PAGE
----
Abstract |
: |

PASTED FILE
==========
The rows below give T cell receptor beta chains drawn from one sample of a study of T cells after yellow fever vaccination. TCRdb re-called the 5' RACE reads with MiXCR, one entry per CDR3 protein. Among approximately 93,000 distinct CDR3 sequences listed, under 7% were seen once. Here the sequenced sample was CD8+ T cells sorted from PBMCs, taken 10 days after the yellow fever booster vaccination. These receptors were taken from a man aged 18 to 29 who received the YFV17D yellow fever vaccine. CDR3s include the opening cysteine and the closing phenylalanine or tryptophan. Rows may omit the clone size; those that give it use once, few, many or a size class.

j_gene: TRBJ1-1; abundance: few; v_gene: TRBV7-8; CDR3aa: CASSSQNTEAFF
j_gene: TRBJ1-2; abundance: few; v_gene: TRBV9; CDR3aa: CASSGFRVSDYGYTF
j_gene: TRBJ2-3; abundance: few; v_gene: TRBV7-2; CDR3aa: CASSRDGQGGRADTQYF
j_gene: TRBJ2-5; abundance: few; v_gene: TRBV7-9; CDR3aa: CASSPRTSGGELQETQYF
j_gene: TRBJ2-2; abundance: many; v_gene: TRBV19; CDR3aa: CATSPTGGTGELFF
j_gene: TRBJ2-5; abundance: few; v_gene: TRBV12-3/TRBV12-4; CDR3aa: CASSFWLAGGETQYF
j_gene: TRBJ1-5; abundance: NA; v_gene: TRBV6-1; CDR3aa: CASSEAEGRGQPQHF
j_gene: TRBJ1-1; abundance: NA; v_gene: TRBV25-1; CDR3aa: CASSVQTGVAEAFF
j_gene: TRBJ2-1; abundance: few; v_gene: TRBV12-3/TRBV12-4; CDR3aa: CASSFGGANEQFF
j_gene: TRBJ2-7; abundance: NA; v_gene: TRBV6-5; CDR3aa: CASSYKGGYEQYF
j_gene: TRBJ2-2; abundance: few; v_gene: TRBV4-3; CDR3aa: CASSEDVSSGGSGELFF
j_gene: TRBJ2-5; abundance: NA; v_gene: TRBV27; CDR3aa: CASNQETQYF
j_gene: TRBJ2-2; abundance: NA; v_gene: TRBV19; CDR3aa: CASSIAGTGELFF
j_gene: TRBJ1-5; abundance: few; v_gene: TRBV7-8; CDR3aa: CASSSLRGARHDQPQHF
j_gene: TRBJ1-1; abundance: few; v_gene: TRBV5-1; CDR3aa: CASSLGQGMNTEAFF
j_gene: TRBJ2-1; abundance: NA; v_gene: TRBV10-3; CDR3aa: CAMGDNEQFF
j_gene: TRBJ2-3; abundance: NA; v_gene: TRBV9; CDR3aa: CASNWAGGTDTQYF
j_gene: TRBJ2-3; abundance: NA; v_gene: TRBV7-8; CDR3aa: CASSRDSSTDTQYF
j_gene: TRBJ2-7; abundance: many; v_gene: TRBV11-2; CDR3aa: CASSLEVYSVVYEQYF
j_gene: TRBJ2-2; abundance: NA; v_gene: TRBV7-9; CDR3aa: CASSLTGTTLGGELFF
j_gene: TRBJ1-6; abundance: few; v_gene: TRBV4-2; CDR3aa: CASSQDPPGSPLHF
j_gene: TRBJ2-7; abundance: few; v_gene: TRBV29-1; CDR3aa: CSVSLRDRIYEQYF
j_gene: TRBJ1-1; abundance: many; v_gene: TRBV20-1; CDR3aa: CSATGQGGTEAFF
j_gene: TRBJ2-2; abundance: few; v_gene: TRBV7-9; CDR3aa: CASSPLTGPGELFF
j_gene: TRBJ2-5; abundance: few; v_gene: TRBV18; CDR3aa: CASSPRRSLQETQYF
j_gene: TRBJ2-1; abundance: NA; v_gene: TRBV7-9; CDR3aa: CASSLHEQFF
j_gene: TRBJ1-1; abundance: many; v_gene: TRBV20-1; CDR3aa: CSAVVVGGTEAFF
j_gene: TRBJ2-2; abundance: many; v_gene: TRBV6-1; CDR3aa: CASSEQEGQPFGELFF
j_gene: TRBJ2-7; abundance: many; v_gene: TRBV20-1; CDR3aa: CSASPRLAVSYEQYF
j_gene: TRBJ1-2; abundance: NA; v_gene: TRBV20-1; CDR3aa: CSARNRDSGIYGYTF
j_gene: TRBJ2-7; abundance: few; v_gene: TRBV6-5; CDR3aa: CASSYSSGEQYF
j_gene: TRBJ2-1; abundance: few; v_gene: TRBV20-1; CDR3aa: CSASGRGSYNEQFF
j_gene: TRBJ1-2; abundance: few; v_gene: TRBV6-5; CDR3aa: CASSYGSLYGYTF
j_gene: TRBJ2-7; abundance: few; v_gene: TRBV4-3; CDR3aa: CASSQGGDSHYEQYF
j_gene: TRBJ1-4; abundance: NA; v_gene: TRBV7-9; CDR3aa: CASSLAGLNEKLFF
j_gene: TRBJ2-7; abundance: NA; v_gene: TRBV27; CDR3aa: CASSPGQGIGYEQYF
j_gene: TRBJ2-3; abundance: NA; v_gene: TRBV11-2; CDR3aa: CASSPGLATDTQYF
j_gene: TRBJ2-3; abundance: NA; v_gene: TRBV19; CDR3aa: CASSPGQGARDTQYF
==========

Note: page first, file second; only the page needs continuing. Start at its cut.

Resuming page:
In the original Random Forest (RF) approach, Breiman proposes an embedded feature importance index. It is proportional to the decrease in tree accuracy, estimated on the out-of-bag (OOB) samples, when permuting a particular variable. Such multivariate index takes into account the interactions between variables but is not straightforward to interpret in a statistical sense. In particular, it is hard to decide which variables are statistically significant and, specifically, to assign a p-value to such a decision. We proposed a statistical procedure to measure variable importance, that tests if variables are significantly useful in combination with others in a forest in (Paul et al. 2013). The importance J_χ² of a variable is defined as the p-value, corrected for multiple testing, that the tree class vote distribution changes when permuting the feature. Those changes are estimated on the OOB samples and assessed by a Pearson's chi squared test. The outputted p-values offer a natural threshold to decide which features are statistically significant. Experiments conducted on synthetic and real high-dimensional datasets show that J_χ² correctly identifies relevant variables provided a large number of trees (typically 10,000). The feature ranking is also largely correlated with Breiman's index. Further analyses (Paul and Dupont, 2014) compare J_χ² to two alternative procedures proposed in (Huynh-Thu et al. 2012): 1Probe and mr-Test. They also allow to convert Breiman's importance into p-values. However, they are conceptually and computationally more complex than J_χ². Indeed, they resort on a resampling process that repeatedly builds RFs in order to estimate a null importance distribution from which p-values can be computed. Since J_χ² is directly estimated on the OOB samples with no need of additional resamplings, it appears that it requires an order of magnitude less trees than the two other approaches to yield similar sets of selected variables. One potential drawback of J_χ² is that the assumption of independence of the J_χ² test may become strongly violated when growing forest with exceedingly many trees while the number of independent samples in the dataset is left unchanged. One can address this potential issue by considering a Kolmogorov-Smirnov test while providing similar results to J_χ². We also evaluate here alternative statistical procedures based on the tree accuracy distributions with and without permuting variables. To sum up, we study several RF feature importance indices with the objective of relating them to well defined statistical tests. Such relation offers a statistical interpretation of those indices after translating them into p-values. It also provides a natural threshold to highlight relevant variables. Practical experiments, both on artificial and real data from DNA microarrays, show that one is able to retrieve important variables while drastically reducing the computational cost of recently proposed alternatives. |